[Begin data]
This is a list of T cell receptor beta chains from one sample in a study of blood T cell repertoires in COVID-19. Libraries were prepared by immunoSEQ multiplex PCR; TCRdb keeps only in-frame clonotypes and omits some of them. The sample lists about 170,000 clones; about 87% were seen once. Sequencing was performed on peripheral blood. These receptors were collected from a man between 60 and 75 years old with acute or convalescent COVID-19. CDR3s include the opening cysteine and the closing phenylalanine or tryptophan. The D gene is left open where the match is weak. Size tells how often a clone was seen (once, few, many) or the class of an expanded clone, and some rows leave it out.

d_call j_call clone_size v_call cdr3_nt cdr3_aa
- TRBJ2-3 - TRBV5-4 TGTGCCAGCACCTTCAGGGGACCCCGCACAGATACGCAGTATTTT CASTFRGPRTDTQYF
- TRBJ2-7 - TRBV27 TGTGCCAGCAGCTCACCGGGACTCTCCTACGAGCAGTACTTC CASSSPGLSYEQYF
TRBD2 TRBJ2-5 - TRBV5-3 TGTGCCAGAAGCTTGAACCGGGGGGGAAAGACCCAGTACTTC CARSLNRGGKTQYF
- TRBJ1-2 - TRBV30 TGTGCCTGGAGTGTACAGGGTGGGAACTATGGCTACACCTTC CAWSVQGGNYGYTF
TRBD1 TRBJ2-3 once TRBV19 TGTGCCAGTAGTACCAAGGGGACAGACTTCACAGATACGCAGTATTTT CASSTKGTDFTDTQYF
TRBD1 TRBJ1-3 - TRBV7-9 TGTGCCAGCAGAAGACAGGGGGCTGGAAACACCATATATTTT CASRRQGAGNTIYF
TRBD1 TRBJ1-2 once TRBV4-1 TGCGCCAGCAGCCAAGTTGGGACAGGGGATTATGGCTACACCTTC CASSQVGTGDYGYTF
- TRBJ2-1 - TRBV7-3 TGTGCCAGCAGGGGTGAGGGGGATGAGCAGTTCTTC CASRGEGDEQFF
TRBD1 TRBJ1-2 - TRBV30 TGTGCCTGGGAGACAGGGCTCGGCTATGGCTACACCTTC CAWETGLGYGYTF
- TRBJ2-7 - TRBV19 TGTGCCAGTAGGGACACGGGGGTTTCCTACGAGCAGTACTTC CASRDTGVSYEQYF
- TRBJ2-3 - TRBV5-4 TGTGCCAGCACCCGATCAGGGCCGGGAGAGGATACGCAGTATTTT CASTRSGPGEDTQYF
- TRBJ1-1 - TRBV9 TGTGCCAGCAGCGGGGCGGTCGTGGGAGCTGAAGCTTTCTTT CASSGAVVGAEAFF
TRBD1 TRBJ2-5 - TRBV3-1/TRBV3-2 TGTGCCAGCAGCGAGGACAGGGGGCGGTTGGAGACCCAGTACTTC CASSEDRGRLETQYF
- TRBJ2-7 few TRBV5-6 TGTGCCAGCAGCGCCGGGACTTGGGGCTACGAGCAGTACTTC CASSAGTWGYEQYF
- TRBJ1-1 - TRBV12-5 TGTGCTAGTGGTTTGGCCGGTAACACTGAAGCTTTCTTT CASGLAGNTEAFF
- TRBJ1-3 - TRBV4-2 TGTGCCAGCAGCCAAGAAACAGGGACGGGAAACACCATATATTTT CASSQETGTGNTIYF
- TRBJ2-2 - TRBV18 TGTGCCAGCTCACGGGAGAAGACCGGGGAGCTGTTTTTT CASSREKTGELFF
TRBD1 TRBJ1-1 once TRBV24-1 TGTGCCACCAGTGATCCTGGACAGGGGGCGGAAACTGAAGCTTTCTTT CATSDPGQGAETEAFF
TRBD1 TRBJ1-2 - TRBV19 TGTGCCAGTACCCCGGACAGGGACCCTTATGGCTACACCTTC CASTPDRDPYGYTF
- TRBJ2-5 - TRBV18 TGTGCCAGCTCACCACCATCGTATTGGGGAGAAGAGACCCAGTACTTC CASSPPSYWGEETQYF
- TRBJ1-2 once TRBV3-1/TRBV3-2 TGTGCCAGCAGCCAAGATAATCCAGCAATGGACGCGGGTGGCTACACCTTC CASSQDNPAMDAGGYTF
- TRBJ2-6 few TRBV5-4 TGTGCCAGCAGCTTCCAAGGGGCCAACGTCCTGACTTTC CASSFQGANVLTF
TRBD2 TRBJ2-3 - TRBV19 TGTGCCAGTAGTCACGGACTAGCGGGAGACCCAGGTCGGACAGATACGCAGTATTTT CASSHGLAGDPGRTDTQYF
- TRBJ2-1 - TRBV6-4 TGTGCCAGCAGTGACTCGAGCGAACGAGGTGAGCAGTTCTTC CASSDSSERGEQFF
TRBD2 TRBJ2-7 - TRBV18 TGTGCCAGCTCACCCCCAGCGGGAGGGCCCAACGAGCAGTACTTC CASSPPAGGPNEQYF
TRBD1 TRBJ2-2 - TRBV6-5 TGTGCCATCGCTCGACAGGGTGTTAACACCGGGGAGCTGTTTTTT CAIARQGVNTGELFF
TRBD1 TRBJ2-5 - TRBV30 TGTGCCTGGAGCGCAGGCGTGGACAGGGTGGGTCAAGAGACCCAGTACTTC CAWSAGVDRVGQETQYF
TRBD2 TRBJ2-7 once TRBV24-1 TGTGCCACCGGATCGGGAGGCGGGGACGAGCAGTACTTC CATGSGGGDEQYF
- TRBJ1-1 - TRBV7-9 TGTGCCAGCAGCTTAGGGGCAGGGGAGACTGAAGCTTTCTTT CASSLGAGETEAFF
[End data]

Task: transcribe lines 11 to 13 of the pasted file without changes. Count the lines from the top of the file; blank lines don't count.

TRBD1 TRBJ1-2 - TRBV30 TGTGCCTGGGAGACAGGGCTCGGCTATGGCTACACCTTC CAWETGLGYGYTF
- TRBJ2-7 - TRBV19 TGTGCCAGTAGGGACACGGGGGTTTCCTACGAGCAGTACTTC CASRDTGVSYEQYF
- TRBJ2-3 - TRBV5-4 TGTGCCAGCACCCGATCAGGGCCGGGAGAGGATACGCAGTATTTT CASTRSGPGEDTQYF